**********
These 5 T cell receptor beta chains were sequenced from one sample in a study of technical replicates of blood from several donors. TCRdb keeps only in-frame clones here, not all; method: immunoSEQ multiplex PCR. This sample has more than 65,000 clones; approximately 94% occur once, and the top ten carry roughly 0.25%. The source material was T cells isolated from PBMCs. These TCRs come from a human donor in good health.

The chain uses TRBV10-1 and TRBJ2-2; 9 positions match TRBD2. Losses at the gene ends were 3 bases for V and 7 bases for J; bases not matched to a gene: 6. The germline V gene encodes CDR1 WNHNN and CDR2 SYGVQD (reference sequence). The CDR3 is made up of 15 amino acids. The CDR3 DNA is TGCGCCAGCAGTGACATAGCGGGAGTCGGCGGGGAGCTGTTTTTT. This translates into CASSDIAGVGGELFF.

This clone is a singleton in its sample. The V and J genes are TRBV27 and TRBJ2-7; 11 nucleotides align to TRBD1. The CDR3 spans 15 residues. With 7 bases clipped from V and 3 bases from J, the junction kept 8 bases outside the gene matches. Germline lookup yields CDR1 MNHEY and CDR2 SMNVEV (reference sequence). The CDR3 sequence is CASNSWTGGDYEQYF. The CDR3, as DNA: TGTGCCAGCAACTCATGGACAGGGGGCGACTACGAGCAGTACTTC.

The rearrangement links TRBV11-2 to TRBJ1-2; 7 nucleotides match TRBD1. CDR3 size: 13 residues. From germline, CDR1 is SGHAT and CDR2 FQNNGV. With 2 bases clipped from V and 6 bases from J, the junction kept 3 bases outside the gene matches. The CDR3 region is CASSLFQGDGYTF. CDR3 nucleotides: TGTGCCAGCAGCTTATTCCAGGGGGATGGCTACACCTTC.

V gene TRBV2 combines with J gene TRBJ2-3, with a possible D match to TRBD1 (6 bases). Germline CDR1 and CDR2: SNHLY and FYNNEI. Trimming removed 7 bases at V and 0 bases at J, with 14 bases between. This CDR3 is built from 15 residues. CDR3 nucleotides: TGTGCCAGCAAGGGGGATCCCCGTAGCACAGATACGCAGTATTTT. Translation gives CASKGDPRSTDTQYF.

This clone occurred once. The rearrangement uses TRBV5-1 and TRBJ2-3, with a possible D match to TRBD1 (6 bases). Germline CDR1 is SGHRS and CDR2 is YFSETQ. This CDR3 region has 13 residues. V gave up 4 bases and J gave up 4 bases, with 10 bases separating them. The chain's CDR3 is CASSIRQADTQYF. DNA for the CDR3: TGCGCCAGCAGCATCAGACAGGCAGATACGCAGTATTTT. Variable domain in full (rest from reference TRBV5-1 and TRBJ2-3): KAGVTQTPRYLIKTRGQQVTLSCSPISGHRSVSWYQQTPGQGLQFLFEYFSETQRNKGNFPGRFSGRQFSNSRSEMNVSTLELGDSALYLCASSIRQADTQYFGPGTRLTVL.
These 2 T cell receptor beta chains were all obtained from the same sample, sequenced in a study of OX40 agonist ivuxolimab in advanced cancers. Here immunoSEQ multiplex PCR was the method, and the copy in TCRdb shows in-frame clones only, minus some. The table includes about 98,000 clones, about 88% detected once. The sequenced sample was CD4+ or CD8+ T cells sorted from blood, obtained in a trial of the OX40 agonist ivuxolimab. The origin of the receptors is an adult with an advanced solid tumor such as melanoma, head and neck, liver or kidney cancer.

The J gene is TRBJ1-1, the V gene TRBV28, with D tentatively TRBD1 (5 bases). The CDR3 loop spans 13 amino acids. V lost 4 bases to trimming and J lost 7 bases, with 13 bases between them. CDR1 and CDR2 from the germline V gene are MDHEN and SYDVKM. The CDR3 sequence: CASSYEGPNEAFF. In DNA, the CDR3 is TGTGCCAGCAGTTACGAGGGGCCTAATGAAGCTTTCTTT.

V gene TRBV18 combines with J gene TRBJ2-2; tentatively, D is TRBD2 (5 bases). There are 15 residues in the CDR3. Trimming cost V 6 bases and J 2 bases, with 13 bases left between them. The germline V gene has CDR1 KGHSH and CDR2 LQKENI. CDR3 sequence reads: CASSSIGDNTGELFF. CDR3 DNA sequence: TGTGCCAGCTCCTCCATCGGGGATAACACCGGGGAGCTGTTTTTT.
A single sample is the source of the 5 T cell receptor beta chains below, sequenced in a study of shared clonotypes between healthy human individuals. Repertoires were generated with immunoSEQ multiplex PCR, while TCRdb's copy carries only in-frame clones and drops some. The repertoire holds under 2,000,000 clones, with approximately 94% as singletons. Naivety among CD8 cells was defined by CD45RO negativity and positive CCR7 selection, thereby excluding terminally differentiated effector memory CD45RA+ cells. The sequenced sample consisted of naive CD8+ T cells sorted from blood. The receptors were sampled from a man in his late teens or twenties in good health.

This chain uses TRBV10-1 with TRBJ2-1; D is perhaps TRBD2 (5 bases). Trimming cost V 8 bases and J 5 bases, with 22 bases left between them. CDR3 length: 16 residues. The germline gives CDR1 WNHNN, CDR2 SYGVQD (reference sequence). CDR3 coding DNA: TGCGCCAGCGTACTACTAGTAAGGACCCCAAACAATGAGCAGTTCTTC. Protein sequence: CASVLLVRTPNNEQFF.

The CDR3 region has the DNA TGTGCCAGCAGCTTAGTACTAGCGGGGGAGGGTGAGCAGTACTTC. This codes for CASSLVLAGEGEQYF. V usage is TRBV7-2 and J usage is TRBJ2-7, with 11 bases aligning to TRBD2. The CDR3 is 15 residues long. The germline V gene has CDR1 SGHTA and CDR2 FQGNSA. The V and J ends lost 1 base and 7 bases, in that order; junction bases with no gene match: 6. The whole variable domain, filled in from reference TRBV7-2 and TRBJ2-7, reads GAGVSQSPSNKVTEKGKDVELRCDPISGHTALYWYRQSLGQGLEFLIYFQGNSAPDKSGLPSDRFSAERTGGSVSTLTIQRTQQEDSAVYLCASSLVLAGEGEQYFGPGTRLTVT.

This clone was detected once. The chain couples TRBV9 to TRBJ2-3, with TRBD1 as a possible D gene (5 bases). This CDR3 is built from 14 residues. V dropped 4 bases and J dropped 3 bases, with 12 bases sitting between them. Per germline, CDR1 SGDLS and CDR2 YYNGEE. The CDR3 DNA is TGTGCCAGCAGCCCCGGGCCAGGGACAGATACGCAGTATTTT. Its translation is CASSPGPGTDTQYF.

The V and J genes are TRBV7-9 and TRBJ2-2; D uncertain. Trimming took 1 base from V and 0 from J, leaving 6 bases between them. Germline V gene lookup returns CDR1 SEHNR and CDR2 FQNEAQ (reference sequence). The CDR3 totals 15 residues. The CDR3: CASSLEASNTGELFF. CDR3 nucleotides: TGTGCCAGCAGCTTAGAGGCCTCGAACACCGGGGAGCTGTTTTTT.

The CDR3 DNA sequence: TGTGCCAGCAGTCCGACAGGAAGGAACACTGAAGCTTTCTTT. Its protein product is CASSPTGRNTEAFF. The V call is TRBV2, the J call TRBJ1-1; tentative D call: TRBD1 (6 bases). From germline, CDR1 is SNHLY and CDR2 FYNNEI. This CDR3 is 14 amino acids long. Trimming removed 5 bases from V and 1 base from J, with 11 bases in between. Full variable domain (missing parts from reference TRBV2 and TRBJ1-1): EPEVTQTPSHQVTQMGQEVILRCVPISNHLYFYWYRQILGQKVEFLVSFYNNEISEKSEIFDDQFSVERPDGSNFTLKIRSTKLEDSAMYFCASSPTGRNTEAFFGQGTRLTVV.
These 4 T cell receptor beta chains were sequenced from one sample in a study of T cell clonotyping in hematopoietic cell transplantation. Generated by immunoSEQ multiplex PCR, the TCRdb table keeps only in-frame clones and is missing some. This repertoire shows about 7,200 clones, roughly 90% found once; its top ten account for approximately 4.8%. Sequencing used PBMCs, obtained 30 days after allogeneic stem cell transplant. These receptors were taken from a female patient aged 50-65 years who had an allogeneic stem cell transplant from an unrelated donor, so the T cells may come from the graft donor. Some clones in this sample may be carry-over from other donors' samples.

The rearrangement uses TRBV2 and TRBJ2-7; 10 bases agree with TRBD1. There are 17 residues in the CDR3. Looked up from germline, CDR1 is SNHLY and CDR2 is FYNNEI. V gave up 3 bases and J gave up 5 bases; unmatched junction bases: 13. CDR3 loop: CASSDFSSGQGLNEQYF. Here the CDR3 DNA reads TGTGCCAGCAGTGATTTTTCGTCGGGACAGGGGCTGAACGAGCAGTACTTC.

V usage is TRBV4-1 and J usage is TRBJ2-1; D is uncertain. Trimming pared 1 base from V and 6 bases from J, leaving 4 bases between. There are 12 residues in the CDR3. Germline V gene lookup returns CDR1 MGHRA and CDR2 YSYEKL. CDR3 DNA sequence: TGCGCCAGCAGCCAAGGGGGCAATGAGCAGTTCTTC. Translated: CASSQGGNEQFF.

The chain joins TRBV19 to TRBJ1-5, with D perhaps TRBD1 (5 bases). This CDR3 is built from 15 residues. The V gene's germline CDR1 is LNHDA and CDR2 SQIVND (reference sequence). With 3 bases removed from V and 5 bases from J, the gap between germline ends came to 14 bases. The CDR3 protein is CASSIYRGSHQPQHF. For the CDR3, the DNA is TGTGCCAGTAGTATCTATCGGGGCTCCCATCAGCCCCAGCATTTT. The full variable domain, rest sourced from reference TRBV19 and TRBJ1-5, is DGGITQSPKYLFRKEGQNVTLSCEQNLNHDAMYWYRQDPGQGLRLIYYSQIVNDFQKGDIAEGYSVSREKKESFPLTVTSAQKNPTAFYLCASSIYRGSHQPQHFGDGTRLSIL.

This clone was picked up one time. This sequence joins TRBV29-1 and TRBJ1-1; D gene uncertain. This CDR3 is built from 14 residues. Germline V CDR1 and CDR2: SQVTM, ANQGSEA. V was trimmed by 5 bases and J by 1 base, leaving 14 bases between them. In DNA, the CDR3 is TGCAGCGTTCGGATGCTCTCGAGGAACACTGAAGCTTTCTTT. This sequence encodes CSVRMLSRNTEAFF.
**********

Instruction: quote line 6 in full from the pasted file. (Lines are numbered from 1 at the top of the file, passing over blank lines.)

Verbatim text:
This clone occurred once. The rearrangement uses TRBV5-1 and TRBJ2-3, with a possible D match to TRBD1 (6 bases). Germline CDR1 is SGHRS and CDR2 is YFSETQ. This CDR3 region has 13 residues. V gave up 4 bases and J gave up 4 bases, with 10 bases separating them. The chain's CDR3 is CASSIRQADTQYF. DNA for the CDR3: TGCGCCAGCAGCATCAGACAGGCAGATACGCAGTATTTT. Variable domain in full (rest from reference TRBV5-1 and TRBJ2-3): KAGVTQTPRYLIKTRGQQVTLSCSPISGHRSVSWYQQTPGQGLQFLFEYFSETQRNKGNFPGRFSGRQFSNSRSEMNVSTLELGDSALYLCASSIRQADTQYFGPGTRLTVL.